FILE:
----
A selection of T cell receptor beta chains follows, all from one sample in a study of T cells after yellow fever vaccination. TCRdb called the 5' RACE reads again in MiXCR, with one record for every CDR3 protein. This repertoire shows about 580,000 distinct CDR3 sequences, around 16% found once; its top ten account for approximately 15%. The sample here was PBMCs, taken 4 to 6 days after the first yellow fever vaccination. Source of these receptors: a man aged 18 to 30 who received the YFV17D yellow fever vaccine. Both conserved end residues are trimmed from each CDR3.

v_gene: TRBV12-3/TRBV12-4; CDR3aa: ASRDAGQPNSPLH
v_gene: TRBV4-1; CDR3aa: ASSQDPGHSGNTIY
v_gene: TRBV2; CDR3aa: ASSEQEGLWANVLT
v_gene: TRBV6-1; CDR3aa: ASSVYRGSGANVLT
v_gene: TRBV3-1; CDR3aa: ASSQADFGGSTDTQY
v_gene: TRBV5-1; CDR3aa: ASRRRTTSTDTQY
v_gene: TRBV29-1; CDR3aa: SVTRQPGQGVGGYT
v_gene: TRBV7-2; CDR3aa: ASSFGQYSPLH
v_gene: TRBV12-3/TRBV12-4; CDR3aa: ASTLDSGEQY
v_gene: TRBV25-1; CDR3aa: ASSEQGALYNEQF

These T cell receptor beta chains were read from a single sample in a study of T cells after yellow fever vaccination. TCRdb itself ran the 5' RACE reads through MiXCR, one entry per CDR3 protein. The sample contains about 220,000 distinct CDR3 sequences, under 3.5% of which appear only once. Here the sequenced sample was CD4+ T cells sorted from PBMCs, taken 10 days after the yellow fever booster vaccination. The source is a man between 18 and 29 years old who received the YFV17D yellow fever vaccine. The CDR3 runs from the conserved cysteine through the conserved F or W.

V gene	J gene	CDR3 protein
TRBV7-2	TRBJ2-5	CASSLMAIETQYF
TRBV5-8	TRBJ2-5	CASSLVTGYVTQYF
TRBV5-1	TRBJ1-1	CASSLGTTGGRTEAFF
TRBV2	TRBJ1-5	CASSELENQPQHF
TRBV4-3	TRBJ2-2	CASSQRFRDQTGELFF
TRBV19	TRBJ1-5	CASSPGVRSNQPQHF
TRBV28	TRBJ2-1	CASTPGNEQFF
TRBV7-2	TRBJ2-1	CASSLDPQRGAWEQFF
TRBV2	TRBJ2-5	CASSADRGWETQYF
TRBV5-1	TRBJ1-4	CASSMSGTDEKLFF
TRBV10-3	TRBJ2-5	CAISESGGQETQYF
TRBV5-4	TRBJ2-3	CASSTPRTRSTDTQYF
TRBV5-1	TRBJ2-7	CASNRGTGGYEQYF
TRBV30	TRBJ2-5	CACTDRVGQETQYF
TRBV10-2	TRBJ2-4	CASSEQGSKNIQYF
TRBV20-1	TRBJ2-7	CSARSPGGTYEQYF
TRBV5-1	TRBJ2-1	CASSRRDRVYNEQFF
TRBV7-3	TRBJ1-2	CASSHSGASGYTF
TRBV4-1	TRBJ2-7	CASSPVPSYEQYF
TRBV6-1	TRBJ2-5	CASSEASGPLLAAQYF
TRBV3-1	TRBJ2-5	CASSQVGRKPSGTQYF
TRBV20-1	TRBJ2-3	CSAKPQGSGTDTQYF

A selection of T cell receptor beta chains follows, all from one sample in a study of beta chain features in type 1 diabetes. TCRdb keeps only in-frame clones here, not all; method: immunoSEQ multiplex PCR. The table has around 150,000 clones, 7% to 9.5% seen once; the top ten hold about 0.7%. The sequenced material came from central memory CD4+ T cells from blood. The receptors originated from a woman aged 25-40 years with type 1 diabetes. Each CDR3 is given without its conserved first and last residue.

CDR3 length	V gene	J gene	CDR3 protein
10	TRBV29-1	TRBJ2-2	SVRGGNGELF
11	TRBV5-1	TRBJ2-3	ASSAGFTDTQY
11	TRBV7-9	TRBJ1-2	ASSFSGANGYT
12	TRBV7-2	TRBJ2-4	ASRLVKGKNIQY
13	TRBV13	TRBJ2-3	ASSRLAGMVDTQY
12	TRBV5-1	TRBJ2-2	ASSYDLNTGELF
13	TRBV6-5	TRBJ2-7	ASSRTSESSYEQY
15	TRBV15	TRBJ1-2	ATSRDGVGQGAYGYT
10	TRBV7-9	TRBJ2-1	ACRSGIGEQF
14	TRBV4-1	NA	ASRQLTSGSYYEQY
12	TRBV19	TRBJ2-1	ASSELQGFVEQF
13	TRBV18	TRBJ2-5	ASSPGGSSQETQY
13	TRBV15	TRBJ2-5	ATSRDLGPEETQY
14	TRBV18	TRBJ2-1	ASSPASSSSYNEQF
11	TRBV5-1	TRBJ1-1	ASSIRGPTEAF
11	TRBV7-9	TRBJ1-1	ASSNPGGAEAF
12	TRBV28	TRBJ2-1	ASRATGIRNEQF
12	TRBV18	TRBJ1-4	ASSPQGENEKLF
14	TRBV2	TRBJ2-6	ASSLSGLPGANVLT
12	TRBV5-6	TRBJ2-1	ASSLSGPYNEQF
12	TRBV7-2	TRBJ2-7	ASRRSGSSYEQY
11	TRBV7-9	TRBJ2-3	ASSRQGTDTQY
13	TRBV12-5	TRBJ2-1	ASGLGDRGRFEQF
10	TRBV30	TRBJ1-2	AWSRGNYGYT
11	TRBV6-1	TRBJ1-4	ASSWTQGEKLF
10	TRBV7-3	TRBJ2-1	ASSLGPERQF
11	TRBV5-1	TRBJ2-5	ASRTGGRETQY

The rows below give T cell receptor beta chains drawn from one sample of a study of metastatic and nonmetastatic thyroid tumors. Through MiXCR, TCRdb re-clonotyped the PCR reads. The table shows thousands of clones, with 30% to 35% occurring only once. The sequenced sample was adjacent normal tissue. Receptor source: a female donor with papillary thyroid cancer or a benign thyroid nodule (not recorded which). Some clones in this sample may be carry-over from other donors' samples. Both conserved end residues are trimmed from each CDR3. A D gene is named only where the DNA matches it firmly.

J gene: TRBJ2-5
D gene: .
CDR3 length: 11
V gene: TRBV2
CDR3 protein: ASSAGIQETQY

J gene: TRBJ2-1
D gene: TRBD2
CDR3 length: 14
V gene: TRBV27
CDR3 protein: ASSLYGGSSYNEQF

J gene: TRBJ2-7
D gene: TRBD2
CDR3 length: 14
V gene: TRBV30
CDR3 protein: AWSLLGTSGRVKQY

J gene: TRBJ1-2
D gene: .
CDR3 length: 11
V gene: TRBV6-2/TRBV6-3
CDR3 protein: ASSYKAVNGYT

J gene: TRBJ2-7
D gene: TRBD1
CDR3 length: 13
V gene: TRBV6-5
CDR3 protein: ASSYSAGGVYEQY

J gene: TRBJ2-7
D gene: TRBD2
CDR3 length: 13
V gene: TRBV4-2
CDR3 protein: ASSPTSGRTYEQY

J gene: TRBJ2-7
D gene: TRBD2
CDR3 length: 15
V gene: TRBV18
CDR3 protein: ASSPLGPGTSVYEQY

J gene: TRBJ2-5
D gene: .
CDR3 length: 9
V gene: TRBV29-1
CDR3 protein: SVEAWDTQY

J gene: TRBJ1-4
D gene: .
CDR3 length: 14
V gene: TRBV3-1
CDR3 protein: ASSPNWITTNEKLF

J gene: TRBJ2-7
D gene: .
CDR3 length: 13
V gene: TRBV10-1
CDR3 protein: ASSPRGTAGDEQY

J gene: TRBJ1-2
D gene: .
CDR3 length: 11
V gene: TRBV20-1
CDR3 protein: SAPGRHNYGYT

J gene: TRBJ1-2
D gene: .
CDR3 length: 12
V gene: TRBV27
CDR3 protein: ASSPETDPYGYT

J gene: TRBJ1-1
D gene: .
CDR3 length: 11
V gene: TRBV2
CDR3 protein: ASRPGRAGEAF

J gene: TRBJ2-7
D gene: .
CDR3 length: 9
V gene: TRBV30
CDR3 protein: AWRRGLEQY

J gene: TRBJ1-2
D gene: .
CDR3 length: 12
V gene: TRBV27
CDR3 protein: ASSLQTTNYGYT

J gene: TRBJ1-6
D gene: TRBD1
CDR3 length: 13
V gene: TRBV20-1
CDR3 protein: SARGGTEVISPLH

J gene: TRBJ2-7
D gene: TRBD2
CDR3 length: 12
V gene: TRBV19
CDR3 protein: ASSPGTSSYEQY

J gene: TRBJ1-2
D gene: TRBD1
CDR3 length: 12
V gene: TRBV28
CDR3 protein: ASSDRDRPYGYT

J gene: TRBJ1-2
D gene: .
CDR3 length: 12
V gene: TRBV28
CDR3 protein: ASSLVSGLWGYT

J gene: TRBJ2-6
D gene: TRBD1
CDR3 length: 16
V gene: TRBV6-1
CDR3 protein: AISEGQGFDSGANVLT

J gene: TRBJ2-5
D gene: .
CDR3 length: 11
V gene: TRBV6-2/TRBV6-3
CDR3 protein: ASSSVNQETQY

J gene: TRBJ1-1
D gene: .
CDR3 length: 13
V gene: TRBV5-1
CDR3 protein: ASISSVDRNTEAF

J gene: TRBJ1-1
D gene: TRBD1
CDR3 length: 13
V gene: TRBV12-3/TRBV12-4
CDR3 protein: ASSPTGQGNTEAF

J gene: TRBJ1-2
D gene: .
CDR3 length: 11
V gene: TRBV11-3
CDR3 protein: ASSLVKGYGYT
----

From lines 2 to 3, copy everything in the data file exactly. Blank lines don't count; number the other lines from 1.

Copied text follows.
v_gene: TRBV12-3/TRBV12-4; CDR3aa: ASRDAGQPNSPLH
v_gene: TRBV4-1; CDR3aa: ASSQDPGHSGNTIY